Heroin has been used recreationally for hundreds of years, despite the infamy of its addictive potential and the widely known negative consequences of heroin use. It is illegal in every part of the world, except in countries that have decriminalized addiction or simply do not have the means to enforce law and order.
Heroin is derived from the flower of a poppy plant and can be smoked, injected and snorted. Most addicts tend to choose to inject heroin because of the fast acting effects it has on the body and senses. Not only is heroin a highly addictive drug, it is one of the most deadly narcotics that exists worldwide while also harboring a high rate of relapse and death to recurring users.
If heroin is so bad, why do so many people do it?
This question is one that plagues the millions of Americans who are impacted by the use and abuse of heroin, whether it is someone who is actively using or the friend, family member or loved one of an addict. Many people ask themselves questions like: why do people do heroin, if the facts about its destructiveness are easily available? How do people take heroin; what are the specific ways that heroin is taken into the body?
Why do people do heroin?
Heroin has such a notorious reputation as the most powerful drug high known to man that it causes the majority of people who end up addicted to trying it for the first time out of mere curiosity.
To answer the question of why people do heroin, it is impossible to pinpoint a single reason that drives all heroin users to use. Instead, there are many reasons a person might use or become addicted to heroin. Some of those factors can include but aren’t limited to peer pressure, early exposure in households with older addicts, and escapist tendencies in users who have experienced child abuse, sexual abuse or abandonment also play major roles in answering the question “why do people use heroin.”
However, negative environmental factors are by no means a prerequisite for heroin use, and heroin use knows no social, economic or class boundaries. Anyone, from any part of society, is at risk for heroin addiction if they try heroin, simply due to the enormous addictive potential that heroin use entails.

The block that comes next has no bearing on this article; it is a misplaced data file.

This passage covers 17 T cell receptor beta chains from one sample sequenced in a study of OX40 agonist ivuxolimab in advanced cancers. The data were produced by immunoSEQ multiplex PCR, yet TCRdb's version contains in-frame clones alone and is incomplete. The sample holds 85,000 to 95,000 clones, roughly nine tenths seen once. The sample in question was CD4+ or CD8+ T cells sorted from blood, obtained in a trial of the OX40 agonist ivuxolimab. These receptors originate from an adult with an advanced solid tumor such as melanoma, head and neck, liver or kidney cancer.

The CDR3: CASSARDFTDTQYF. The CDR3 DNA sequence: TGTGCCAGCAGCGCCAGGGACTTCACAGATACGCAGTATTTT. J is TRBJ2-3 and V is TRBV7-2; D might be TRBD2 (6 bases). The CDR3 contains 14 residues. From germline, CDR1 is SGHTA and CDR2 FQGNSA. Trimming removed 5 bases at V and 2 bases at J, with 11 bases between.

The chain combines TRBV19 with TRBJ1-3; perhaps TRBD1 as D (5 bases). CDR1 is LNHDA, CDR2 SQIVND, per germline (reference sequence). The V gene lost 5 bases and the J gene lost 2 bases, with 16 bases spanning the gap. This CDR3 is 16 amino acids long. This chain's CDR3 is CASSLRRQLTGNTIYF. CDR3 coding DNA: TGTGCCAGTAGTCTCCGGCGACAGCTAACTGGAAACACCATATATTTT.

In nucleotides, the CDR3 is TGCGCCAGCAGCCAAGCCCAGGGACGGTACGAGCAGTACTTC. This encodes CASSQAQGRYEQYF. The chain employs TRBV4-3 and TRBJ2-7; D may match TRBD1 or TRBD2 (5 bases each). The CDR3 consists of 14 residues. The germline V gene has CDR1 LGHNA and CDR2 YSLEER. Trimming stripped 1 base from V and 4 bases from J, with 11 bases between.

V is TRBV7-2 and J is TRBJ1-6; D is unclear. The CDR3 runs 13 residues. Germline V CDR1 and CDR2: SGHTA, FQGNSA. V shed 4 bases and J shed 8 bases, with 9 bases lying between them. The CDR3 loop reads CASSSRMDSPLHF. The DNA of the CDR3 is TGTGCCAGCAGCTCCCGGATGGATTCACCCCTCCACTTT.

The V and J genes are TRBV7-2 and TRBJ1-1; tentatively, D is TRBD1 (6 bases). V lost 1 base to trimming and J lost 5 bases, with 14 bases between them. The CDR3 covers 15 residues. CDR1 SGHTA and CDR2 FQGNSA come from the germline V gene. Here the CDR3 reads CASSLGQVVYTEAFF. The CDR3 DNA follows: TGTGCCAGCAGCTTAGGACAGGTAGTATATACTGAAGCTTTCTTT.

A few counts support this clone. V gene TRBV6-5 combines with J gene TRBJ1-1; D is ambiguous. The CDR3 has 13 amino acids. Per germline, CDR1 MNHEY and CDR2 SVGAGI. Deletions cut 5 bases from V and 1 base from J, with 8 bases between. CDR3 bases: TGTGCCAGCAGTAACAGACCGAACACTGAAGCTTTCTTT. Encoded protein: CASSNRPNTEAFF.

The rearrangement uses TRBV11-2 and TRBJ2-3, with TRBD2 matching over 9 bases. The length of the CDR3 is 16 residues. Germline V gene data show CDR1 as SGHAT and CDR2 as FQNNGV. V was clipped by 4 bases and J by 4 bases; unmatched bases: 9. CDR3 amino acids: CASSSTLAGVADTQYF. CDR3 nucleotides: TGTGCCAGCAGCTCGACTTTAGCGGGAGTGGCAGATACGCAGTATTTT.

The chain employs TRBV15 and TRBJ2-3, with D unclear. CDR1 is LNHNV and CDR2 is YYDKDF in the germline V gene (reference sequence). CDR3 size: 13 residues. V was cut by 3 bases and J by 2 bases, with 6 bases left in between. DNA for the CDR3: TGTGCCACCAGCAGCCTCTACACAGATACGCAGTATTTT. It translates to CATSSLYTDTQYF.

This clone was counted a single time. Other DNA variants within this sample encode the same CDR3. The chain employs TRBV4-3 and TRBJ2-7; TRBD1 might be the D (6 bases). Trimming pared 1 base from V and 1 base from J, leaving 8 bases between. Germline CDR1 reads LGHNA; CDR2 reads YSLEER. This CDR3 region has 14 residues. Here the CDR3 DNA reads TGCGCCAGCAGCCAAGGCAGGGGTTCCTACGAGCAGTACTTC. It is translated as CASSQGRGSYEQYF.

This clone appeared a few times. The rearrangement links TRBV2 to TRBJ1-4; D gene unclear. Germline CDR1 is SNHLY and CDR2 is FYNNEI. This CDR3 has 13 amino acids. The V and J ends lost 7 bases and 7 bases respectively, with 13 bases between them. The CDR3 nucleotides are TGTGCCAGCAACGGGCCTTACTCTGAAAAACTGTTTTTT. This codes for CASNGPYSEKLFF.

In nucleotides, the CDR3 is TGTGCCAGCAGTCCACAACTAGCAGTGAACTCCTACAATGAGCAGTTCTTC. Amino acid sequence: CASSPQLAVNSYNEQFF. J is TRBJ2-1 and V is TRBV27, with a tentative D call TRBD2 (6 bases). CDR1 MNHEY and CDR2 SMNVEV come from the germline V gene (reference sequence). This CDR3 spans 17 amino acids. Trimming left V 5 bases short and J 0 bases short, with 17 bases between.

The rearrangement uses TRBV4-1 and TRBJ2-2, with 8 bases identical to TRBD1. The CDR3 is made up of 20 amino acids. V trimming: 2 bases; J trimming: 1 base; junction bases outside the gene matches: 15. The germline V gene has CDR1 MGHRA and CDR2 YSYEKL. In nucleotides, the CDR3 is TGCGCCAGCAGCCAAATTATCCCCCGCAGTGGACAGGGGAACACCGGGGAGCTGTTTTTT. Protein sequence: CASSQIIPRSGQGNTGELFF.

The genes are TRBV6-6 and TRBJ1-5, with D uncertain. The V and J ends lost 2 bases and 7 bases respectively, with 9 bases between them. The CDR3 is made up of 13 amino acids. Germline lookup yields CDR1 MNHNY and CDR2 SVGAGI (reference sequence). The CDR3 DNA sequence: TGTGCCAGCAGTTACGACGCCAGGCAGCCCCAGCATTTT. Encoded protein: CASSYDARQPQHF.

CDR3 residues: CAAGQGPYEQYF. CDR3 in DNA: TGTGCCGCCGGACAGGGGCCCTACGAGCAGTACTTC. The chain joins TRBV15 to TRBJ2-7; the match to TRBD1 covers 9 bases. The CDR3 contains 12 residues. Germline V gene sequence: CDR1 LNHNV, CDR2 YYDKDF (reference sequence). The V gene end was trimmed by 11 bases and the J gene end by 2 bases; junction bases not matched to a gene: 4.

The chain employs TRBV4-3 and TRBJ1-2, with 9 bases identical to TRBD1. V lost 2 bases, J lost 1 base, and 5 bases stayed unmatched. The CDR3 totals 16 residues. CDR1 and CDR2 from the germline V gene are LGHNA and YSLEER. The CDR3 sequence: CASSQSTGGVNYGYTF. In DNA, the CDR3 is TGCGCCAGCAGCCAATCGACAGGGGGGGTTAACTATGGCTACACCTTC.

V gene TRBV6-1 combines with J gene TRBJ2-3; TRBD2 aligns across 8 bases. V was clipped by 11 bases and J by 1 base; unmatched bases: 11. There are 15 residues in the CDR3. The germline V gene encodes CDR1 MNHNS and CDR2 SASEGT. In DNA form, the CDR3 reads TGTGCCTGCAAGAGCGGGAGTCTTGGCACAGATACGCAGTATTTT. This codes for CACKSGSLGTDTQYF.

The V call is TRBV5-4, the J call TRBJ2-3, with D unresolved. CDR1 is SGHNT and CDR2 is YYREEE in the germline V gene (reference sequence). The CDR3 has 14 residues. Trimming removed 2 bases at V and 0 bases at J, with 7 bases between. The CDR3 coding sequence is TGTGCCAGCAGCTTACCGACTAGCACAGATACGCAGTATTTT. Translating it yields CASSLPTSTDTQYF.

How is heroin used?
Heroin can be taken in a wide variety of ways, and most people who end up as intravenous heroin injectors do not begin their drug use that way. The most common way for people to use heroin for the first time, at least in the United States, is to snort or smoke the substance.
Depending on the type of heroin, the substance may appear as either a fine brown powder, a gooey black tar, a hard black rock, or a crystalline white substance. In the case of powders, users snort it up their noses using straws, rolled up dollar bills, or a similar tube. Additionally, it can be diluted with water, and then poured directly into the mucous lining of the nose through a nostril.
Another common way to initially use is to smoke. Smokers almost exclusively use aluminum foil to freebase heroin, sucking up the resulting smoke into their lungs with a straw once again. By far the most prevalent way to take heroin into the body is via a hypodermic syringe. Users heat the heroin in a spoon and then inject into their veins.
What to do if you or a loved one is addicted to heroin
If you or a loved one is addicted to heroin, the best thing to do is to seek help immediately. United Recovery Project is an organization that has pioneered the rehabilitation process by providing men and women who are struggling to get over addiction with solutions, counseling, and support to help provide a life outside of addiction.
Please contact us today if you or someone you love is struggling with an addiction. We want to provide you with the best resources to have the best life possible for you and your loved ones. For more information on addiction, rehabilitation and other helpful resources, read our other blog posts or give us a call today.